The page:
Statistics Canada said Friday that the country’s annual inflation rate reached two per cent last month (up from 1.6 in December),  its highest mark since November 2014 and the dipping loonie along with increasing inflation is seriously affecting the cost of  fresh fruits and vegetables at your local supermarket .

The agency’s latest consumer price index found that inflation climbed in every province last month at a time when the weaker exchange rate was contributing to higher costs for imported goods.

The effects of the steep decline in oil prices have played a big part in pushing down the loonie.Last month, the overall cost of food was up four per cent compared with a year earlier, with fresh vegetable prices up 18.2 per cent and fruits up 12.9 per cent.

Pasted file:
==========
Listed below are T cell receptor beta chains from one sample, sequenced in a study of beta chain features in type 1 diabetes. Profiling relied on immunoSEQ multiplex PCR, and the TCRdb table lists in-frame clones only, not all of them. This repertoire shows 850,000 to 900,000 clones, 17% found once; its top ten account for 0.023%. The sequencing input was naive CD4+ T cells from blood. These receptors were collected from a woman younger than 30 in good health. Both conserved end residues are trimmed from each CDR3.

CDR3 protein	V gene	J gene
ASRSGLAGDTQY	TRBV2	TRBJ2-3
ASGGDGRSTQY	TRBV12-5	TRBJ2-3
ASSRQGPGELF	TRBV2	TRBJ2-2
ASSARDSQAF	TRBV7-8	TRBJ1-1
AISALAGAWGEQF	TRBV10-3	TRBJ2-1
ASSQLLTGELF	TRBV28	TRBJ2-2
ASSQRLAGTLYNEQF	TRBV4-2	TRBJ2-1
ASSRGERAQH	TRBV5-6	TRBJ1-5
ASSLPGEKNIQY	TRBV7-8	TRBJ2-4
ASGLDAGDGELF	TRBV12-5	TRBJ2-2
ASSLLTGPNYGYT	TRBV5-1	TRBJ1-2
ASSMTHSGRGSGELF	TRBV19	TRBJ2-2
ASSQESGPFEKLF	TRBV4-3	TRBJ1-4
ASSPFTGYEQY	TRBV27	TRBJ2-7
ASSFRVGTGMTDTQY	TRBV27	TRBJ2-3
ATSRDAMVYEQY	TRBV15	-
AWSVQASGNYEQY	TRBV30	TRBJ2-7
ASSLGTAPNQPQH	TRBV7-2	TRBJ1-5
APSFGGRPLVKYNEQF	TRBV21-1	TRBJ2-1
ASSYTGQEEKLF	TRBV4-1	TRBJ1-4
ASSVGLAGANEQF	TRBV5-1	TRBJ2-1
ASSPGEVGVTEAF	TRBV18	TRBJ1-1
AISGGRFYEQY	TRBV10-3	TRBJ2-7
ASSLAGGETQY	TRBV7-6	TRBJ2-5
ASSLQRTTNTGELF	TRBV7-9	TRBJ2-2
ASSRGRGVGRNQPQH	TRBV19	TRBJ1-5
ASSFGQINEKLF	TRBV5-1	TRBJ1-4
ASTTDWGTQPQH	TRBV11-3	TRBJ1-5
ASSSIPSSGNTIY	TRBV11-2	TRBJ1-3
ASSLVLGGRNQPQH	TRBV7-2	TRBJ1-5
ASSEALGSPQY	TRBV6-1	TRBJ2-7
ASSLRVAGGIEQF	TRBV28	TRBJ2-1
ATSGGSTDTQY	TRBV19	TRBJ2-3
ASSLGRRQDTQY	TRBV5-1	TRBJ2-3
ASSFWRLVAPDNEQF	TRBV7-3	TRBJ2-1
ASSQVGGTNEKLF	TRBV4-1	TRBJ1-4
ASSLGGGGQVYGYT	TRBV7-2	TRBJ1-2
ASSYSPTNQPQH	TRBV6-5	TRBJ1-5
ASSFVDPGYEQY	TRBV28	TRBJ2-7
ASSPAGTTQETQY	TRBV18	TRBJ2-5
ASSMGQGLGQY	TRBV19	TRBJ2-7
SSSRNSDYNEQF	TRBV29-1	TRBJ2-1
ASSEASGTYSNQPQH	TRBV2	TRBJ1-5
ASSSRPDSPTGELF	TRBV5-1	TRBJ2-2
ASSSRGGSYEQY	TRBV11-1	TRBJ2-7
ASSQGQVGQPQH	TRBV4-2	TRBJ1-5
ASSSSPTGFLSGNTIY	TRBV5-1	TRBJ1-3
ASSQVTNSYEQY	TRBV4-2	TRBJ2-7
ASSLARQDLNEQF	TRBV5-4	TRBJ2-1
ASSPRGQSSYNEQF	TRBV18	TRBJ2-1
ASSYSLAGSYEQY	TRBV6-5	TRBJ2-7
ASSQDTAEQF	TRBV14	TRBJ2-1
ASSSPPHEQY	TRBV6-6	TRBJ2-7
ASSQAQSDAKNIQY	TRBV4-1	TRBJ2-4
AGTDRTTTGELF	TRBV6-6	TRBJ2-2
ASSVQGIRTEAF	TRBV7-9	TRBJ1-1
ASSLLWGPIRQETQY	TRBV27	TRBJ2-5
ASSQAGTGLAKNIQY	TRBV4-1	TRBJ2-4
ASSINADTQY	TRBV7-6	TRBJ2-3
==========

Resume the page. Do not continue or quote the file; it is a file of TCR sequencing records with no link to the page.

A closer look at the data shows that lettuce prices last month were 17.9 per cent higher than the year before, apples were up 16.6 per cent and tomatoes up 11.9 per cent.

Overall , year-over-year prices moved upwards in every category of the index except for clothing and footwear, which saw a decrease of 0.3 per cent compared with January 2015.

Lower prices in January for natural gas, fuel oil and telephone services kept downward pressure on the inflation reading. Natural gas was down 18.6 per cent, fuel oil down 15 per cent and telephone services 2.5 per cent.

Statistics Canada’s core inflation rate, which excludes some volatile items such as gasoline, was 1.9 per cent in December.

The agency also released its most recent retail sales data, which showed a drop of 2.2 per cent to $43.2 billion in December compared with November, when sales rose 1.7 per cent. Retail sales improved 0.1 per cent month over month in October.

Retail sales fell in almost every sub sector, with motor vehicle and parts dealers seeing the biggest decrease in dollar terms. It also went down in every province except for Prince Edward Island, where they ticked up 0.1 per cent.

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